The recently announced European ban on imports of Iranian crude oil due to come into force on 1st July could mean a significant shift in crude oil movements.
According to Gibson Research, exports of Iranian crude into Europe increased during 2nd & 3rd quarters of 2011, partly as a result of the loss of 1.3 mill barrels per day of Libyan crude during the civil war.
Iran currently exports around 0.7 mill barrels per day into the European refinery system, almost half of the Libyan pre-crisis total. Spain and Italy have been the biggest European importers from Iran recently. It is also notable that France has gone from zero imports in 4Q10 to average 76,000 barrels per day during the 2nd & 3rd quarters of 2011, Gibson said.
With Libyan crude exports now nearing pre-crisis levels, by the time the ban is implemented, Europe will be well placed to switch supplies away from Iran.
Europe’s economic growth (or lack of it) is also a major factor, as demand is unlikely to rise significantly during 2012.
Should Europe require to source alternative crude supply, Saudi Arabia is the obvious candidate to make up any shortfall. The Saudis could supply any lost barrels through the Sumed pipeline taking up the capacity vacated by the loss of Iranian crude.
As for the Far East, Iranian exports to this region currently represent about 60% of its crude exports. Tougher sanctions on Europe will simply mean more crude will go east, Gibson said.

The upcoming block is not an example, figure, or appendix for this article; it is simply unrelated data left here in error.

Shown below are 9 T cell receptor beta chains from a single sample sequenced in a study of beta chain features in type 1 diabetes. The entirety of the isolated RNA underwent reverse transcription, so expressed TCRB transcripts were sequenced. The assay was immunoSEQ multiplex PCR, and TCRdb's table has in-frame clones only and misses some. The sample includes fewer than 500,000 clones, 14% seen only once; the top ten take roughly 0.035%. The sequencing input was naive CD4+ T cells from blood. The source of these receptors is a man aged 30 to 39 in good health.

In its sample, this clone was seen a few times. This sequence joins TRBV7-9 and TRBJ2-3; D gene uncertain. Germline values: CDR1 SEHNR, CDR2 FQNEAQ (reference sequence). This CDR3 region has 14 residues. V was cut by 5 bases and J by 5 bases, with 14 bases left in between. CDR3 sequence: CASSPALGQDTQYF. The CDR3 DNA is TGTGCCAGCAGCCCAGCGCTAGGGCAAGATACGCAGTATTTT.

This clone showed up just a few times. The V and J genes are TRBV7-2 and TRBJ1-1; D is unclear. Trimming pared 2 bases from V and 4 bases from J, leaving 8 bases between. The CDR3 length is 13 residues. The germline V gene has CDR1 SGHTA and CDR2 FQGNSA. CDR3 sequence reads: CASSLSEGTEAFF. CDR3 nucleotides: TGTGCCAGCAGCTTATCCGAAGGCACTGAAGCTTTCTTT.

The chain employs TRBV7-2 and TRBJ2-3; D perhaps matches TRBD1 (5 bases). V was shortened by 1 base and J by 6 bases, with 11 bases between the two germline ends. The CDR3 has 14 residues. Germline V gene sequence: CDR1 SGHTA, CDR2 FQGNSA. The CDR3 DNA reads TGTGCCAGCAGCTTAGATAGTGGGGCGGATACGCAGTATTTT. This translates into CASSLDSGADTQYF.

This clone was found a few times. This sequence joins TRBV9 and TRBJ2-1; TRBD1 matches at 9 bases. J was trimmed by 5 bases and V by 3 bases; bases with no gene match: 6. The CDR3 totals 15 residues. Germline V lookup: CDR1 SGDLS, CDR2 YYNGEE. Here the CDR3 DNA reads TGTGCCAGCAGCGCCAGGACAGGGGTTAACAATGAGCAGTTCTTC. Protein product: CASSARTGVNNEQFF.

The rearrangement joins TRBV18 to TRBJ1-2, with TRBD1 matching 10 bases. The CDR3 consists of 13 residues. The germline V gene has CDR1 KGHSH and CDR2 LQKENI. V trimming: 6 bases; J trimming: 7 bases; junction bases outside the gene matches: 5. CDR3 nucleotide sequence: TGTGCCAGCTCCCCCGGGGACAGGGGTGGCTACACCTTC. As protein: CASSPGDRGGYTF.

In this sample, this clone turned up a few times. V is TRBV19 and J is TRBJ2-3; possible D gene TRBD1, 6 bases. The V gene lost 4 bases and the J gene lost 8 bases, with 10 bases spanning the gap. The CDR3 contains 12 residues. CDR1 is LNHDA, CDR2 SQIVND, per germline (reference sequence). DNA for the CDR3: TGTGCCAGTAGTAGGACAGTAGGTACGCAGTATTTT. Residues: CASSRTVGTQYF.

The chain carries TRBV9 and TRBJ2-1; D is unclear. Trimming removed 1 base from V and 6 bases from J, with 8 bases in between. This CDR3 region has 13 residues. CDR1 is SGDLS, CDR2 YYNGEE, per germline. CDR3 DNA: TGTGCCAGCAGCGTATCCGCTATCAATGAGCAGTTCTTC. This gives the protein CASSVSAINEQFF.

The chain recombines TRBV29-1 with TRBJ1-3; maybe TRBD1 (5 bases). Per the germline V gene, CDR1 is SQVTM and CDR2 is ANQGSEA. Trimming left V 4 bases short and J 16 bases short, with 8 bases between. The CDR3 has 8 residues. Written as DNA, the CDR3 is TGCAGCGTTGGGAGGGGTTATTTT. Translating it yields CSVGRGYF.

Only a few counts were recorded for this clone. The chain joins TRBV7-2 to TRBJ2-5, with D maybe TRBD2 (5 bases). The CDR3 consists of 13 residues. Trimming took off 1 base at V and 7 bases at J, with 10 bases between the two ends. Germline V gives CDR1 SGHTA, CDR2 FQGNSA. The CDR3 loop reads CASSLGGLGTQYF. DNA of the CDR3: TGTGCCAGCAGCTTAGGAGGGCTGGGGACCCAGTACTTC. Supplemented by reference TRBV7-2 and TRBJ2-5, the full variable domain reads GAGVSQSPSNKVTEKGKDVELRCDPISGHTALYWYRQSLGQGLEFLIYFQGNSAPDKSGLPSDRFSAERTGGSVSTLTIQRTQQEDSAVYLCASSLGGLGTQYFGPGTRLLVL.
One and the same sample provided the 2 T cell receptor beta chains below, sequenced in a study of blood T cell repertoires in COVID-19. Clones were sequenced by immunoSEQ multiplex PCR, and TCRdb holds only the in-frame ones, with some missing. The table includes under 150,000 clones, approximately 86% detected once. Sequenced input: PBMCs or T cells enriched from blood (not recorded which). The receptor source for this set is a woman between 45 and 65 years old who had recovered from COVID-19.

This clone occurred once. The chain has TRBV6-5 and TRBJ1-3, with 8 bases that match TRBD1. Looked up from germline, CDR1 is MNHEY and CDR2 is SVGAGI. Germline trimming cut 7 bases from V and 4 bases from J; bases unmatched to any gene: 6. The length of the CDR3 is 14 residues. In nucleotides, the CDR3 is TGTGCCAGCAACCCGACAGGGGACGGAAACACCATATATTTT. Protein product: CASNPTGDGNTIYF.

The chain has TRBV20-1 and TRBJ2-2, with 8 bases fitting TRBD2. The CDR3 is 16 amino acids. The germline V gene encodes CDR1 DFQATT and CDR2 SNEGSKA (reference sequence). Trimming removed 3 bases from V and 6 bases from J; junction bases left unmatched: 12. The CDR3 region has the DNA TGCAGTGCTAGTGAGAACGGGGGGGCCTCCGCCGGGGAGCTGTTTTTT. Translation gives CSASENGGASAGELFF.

India and China will cite economic reasons for their reliance on a continuous supply, due to their growing economies. As a further inducement, Iran may offer crude at discounted prices in order to ensure that exports continue to their largest customers in Asia.
After 1st July, the political focus will turn east, as the US and Europe attempt to ramp up more pressure on India, Japan and South Korea to join the ban. In the US, tougher financial sanctions are already on the agenda.
Turkey will also come under more pressure, as it is the fifth largest importer of Iranian crude at 227,000 barrels per day. Although this country is not bound by sanctions, it is questionable whether imports will remain at current levels given the country’s aspirations to join the EU.
As long as Iran has a market for its oil in the east and is able to increase export volumes, then the impact of these sanctions will remain minimal.
“However, we can be sure that the politicians both in Europe and the US will be exerting more pressure on these nations to at least reduce their oil purchases,” Gibson concluded.
Meanwhile, Maersk Tankers has announced that the company is banning the carriage of Iranian crude in its vessels, due to EU sanctions on imports.
"As of 24th Jan 2012, all new fixtures involving Iran and all carriages of products with Iranian origin have been suspended," said Henrik Ramskov, Maersk Tankers COO, talking with Reuters.
On 23rd January, the EU banned all imports of oil from Iran, while European oil companies will be forced to sever all dealings in Iran crude by July.